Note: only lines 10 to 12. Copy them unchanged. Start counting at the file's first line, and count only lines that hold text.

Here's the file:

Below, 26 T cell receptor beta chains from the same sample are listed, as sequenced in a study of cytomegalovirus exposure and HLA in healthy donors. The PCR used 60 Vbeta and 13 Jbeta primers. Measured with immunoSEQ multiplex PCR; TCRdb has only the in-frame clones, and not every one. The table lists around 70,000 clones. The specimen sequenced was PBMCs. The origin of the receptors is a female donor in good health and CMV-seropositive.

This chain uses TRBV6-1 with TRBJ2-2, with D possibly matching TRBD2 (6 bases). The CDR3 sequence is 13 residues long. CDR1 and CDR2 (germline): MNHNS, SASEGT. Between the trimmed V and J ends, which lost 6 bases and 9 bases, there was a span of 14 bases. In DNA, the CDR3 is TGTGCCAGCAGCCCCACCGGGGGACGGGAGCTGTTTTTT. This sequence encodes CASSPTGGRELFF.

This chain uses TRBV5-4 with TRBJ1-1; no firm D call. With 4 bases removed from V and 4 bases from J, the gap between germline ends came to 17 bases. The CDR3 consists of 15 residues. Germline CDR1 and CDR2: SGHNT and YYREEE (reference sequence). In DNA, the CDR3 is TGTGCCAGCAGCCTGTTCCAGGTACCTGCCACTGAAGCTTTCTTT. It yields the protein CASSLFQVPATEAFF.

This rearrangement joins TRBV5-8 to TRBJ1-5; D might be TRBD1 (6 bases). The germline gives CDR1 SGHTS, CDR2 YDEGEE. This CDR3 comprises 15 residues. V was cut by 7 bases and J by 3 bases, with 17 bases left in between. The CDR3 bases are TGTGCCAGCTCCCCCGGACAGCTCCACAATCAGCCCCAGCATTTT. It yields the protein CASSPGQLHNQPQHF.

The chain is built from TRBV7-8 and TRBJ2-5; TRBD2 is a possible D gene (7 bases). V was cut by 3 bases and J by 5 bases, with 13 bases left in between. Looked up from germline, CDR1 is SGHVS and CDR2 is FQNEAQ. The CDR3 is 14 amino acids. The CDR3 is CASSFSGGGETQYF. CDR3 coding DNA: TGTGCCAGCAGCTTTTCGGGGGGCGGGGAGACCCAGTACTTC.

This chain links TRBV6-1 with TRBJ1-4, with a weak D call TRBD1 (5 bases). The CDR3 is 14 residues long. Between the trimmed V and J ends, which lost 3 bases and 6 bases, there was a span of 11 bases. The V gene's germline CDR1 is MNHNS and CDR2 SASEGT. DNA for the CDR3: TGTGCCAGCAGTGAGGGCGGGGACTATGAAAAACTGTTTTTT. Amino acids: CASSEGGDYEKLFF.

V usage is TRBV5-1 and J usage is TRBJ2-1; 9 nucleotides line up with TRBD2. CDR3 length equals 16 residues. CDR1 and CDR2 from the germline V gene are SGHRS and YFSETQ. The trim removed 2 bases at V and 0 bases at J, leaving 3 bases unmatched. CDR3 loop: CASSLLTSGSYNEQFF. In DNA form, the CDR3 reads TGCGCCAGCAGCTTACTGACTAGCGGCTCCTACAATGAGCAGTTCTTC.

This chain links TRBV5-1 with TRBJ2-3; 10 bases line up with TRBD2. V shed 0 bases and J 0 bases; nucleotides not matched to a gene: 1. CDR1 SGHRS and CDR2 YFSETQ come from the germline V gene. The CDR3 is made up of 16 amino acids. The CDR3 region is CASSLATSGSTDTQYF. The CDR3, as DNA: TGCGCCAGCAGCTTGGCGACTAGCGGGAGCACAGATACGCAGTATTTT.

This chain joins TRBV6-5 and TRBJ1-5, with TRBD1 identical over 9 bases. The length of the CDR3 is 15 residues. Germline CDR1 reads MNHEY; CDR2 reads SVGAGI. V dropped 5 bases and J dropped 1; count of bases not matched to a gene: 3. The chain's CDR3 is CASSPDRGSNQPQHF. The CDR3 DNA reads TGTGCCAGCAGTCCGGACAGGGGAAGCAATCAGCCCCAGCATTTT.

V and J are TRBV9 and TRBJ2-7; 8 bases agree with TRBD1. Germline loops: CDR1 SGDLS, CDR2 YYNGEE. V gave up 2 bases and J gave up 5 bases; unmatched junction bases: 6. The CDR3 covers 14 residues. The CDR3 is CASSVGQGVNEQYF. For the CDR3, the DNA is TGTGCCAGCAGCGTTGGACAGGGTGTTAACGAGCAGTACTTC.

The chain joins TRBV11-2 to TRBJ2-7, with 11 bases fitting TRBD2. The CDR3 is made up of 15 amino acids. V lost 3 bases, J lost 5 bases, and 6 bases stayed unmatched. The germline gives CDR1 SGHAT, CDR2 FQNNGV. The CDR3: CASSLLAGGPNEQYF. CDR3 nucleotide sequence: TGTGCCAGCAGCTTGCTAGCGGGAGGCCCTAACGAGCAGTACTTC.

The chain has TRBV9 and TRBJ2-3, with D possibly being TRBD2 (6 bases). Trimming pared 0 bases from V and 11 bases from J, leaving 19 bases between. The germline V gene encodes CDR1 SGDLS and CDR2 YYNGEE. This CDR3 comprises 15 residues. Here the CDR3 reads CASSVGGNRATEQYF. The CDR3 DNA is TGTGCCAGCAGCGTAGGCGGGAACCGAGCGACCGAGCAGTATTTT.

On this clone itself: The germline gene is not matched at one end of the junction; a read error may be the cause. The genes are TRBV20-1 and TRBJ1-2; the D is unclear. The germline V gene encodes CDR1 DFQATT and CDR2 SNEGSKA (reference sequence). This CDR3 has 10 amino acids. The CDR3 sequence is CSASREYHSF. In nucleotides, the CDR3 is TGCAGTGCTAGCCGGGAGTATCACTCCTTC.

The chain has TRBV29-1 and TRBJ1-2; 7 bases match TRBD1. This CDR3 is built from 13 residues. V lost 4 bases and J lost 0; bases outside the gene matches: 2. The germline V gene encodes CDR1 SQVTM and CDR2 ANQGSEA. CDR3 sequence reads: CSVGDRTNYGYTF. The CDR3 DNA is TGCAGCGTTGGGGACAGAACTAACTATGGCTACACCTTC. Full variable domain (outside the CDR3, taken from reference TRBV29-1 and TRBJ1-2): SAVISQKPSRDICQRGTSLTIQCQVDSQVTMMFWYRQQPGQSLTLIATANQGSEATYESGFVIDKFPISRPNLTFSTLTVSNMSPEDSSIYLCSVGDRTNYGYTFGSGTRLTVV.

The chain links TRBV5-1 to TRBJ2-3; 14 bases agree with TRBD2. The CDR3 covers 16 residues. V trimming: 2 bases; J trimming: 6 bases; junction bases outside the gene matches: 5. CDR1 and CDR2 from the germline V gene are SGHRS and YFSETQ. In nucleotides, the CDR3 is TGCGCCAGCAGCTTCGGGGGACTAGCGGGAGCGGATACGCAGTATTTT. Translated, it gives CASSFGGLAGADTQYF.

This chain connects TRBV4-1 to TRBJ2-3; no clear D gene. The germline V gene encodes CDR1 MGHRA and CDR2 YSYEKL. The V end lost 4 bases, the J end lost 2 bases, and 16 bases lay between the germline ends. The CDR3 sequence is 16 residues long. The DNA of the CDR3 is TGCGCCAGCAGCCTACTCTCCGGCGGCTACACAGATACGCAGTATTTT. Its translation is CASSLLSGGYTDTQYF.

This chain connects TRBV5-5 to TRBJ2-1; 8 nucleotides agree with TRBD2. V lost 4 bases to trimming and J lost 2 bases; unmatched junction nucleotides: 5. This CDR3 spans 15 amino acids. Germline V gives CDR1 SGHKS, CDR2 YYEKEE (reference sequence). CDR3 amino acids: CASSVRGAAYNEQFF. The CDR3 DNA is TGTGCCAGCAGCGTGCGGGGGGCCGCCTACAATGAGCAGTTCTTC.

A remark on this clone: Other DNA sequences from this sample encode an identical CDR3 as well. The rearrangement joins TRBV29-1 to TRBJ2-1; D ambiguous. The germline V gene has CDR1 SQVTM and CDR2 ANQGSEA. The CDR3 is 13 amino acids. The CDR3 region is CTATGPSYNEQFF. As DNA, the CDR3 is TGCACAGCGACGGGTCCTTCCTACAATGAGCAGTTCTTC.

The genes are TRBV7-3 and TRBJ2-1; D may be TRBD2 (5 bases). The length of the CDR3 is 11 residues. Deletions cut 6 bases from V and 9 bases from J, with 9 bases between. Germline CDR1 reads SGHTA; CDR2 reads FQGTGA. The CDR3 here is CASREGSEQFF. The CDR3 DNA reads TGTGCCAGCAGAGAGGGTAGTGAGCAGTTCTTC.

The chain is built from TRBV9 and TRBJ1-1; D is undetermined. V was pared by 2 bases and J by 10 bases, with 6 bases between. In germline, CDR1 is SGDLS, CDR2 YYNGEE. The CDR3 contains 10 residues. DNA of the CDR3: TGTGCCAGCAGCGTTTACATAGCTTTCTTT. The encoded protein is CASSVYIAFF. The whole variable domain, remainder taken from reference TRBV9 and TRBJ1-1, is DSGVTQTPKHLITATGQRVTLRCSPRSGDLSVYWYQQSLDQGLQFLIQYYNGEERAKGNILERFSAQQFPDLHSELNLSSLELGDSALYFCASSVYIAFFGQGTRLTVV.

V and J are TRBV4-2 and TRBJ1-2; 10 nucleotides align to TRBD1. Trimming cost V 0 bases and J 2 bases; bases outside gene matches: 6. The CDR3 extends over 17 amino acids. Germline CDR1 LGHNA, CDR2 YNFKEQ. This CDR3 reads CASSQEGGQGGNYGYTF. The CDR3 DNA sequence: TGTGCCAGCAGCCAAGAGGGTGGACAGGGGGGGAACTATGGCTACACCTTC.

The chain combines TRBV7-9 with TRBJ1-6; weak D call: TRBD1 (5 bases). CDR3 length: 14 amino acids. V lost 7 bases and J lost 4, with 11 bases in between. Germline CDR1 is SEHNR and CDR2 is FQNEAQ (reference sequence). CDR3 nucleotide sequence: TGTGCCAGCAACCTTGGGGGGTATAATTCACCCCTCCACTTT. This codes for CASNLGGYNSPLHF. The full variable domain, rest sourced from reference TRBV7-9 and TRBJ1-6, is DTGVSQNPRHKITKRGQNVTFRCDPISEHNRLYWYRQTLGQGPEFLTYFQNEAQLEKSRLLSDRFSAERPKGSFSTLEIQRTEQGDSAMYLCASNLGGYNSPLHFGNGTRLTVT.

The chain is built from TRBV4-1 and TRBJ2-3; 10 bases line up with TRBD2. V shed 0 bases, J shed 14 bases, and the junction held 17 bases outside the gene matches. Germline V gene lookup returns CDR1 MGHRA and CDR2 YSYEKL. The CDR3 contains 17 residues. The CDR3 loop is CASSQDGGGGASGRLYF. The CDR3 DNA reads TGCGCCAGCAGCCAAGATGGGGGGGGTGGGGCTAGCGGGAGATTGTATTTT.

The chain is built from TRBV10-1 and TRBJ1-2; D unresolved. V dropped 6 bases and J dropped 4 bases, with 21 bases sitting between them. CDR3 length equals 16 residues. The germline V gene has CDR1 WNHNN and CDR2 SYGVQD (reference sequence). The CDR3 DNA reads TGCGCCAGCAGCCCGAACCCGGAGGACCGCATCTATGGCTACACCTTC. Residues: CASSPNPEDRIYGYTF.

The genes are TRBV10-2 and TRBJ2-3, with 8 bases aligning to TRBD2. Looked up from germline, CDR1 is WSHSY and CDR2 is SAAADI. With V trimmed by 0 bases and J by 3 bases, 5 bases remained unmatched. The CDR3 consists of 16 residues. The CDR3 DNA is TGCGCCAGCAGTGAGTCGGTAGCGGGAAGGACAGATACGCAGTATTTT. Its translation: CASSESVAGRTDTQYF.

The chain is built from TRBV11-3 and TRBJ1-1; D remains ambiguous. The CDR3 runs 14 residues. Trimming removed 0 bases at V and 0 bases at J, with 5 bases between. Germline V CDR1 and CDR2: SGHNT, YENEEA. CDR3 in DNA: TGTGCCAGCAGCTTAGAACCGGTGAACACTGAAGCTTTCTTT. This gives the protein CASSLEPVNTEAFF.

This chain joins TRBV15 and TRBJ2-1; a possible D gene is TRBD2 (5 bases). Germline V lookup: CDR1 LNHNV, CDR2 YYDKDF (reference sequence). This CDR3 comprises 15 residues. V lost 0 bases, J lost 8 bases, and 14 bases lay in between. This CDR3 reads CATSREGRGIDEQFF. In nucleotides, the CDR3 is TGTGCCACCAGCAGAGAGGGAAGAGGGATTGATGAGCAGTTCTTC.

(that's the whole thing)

V and J are TRBV9 and TRBJ2-7; 8 bases agree with TRBD1. Germline loops: CDR1 SGDLS, CDR2 YYNGEE. V gave up 2 bases and J gave up 5 bases; unmatched junction bases: 6. The CDR3 covers 14 residues. The CDR3 is CASSVGQGVNEQYF. For the CDR3, the DNA is TGTGCCAGCAGCGTTGGACAGGGTGTTAACGAGCAGTACTTC.

The chain joins TRBV11-2 to TRBJ2-7, with 11 bases fitting TRBD2. The CDR3 is made up of 15 amino acids. V lost 3 bases, J lost 5 bases, and 6 bases stayed unmatched. The germline gives CDR1 SGHAT, CDR2 FQNNGV. The CDR3: CASSLLAGGPNEQYF. CDR3 nucleotide sequence: TGTGCCAGCAGCTTGCTAGCGGGAGGCCCTAACGAGCAGTACTTC.

The chain has TRBV9 and TRBJ2-3, with D possibly being TRBD2 (6 bases). Trimming pared 0 bases from V and 11 bases from J, leaving 19 bases between. The germline V gene encodes CDR1 SGDLS and CDR2 YYNGEE. This CDR3 comprises 15 residues. Here the CDR3 reads CASSVGGNRATEQYF. The CDR3 DNA is TGTGCCAGCAGCGTAGGCGGGAACCGAGCGACCGAGCAGTATTTT.